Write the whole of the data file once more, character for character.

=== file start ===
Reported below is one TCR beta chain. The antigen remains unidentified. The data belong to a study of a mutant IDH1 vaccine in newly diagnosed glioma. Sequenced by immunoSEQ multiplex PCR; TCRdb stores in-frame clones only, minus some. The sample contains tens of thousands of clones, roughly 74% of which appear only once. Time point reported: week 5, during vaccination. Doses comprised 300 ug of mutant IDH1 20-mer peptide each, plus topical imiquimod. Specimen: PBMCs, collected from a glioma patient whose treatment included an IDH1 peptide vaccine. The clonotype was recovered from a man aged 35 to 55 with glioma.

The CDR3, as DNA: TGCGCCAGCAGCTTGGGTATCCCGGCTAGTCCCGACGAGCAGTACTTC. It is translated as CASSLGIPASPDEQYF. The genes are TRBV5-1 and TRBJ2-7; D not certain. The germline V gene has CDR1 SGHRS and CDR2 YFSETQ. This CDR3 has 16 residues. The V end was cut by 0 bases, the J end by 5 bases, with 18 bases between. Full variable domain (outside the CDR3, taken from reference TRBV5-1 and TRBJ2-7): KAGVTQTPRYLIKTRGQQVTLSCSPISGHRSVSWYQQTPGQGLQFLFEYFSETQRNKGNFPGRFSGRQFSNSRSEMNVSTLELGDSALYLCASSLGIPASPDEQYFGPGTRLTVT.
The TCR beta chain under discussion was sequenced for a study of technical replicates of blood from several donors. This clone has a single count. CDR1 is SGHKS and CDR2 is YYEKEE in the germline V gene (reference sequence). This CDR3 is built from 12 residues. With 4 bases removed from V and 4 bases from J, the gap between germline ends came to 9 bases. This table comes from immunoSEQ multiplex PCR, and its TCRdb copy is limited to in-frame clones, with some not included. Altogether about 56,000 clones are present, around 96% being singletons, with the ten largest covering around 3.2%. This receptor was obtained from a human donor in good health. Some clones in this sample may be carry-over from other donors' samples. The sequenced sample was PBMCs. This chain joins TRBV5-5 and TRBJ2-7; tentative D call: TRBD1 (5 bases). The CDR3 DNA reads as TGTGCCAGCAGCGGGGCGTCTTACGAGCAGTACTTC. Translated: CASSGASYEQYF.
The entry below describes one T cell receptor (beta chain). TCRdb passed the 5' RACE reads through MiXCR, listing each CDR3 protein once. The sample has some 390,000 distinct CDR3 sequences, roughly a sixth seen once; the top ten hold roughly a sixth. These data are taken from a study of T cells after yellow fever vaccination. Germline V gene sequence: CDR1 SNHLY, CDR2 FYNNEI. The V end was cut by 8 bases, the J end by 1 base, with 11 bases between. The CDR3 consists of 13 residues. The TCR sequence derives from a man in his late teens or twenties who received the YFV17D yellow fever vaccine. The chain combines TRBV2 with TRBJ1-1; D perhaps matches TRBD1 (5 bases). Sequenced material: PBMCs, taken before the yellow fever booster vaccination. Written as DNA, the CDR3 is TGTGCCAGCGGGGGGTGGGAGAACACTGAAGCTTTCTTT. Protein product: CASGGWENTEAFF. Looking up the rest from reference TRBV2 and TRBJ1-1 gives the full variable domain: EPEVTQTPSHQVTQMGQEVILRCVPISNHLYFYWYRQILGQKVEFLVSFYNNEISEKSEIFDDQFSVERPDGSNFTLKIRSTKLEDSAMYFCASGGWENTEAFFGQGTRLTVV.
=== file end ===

Reported below is one TCR beta chain. The antigen remains unidentified. The data belong to a study of a mutant IDH1 vaccine in newly diagnosed glioma. Sequenced by immunoSEQ multiplex PCR; TCRdb stores in-frame clones only, minus some. The sample contains tens of thousands of clones, roughly 74% of which appear only once. Time point reported: week 5, during vaccination. Doses comprised 300 ug of mutant IDH1 20-mer peptide each, plus topical imiquimod. Specimen: PBMCs, collected from a glioma patient whose treatment included an IDH1 peptide vaccine. The clonotype was recovered from a man aged 35 to 55 with glioma.

The CDR3, as DNA: TGCGCCAGCAGCTTGGGTATCCCGGCTAGTCCCGACGAGCAGTACTTC. It is translated as CASSLGIPASPDEQYF. The genes are TRBV5-1 and TRBJ2-7; D not certain. The germline V gene has CDR1 SGHRS and CDR2 YFSETQ. This CDR3 has 16 residues. The V end was cut by 0 bases, the J end by 5 bases, with 18 bases between. Full variable domain (outside the CDR3, taken from reference TRBV5-1 and TRBJ2-7): KAGVTQTPRYLIKTRGQQVTLSCSPISGHRSVSWYQQTPGQGLQFLFEYFSETQRNKGNFPGRFSGRQFSNSRSEMNVSTLELGDSALYLCASSLGIPASPDEQYFGPGTRLTVT.
The TCR beta chain under discussion was sequenced for a study of technical replicates of blood from several donors. This clone has a single count. CDR1 is SGHKS and CDR2 is YYEKEE in the germline V gene (reference sequence). This CDR3 is built from 12 residues. With 4 bases removed from V and 4 bases from J, the gap between germline ends came to 9 bases. This table comes from immunoSEQ multiplex PCR, and its TCRdb copy is limited to in-frame clones, with some not included. Altogether about 56,000 clones are present, around 96% being singletons, with the ten largest covering around 3.2%. This receptor was obtained from a human donor in good health. Some clones in this sample may be carry-over from other donors' samples. The sequenced sample was PBMCs. This chain joins TRBV5-5 and TRBJ2-7; tentative D call: TRBD1 (5 bases). The CDR3 DNA reads as TGTGCCAGCAGCGGGGCGTCTTACGAGCAGTACTTC. Translated: CASSGASYEQYF.
The entry below describes one T cell receptor (beta chain). TCRdb passed the 5' RACE reads through MiXCR, listing each CDR3 protein once. The sample has some 390,000 distinct CDR3 sequences, roughly a sixth seen once; the top ten hold roughly a sixth. These data are taken from a study of T cells after yellow fever vaccination. Germline V gene sequence: CDR1 SNHLY, CDR2 FYNNEI. The V end was cut by 8 bases, the J end by 1 base, with 11 bases between. The CDR3 consists of 13 residues. The TCR sequence derives from a man in his late teens or twenties who received the YFV17D yellow fever vaccine. The chain combines TRBV2 with TRBJ1-1; D perhaps matches TRBD1 (5 bases). Sequenced material: PBMCs, taken before the yellow fever booster vaccination. Written as DNA, the CDR3 is TGTGCCAGCGGGGGGTGGGAGAACACTGAAGCTTTCTTT. Protein product: CASGGWENTEAFF. Looking up the rest from reference TRBV2 and TRBJ1-1 gives the full variable domain: EPEVTQTPSHQVTQMGQEVILRCVPISNHLYFYWYRQILGQKVEFLVSFYNNEISEKSEIFDDQFSVERPDGSNFTLKIRSTKLEDSAMYFCASGGWENTEAFFGQGTRLTVV.